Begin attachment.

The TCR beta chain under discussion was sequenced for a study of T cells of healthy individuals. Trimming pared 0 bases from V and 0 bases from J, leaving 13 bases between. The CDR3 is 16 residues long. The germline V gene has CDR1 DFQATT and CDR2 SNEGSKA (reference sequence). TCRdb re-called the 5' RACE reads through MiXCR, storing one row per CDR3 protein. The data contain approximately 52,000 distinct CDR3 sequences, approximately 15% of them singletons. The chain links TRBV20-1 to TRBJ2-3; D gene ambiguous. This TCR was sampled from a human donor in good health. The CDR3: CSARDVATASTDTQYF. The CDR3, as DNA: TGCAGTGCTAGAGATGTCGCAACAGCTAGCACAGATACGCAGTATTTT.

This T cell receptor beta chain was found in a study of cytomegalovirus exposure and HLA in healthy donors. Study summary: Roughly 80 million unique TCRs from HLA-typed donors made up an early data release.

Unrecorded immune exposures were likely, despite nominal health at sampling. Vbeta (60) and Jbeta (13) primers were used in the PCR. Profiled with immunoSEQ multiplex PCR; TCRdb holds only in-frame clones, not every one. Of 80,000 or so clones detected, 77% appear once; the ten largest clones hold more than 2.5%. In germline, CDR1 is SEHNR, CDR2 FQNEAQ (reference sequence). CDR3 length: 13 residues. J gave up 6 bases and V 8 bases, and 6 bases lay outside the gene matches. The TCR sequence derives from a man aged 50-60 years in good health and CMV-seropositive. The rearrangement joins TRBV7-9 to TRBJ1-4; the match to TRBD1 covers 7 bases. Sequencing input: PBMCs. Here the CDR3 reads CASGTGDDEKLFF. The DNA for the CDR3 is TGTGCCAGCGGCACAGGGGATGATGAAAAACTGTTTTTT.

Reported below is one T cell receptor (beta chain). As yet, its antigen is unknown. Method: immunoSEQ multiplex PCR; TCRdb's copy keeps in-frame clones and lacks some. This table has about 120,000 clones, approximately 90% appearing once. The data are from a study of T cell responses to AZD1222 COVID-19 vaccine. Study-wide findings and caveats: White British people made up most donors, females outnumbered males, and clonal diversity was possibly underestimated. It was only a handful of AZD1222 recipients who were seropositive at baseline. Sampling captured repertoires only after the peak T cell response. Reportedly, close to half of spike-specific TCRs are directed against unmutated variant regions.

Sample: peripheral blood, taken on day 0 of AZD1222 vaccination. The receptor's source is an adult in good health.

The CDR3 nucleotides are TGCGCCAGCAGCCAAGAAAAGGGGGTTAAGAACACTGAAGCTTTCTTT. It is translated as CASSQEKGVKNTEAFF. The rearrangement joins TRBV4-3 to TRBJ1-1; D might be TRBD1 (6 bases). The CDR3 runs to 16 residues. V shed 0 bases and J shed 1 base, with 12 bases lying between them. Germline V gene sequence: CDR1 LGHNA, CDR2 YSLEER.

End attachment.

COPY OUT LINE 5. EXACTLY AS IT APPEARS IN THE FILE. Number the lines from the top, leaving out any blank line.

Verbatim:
Sample: peripheral blood, taken on day 0 of AZD1222 vaccination. The receptor's source is an adult in good health.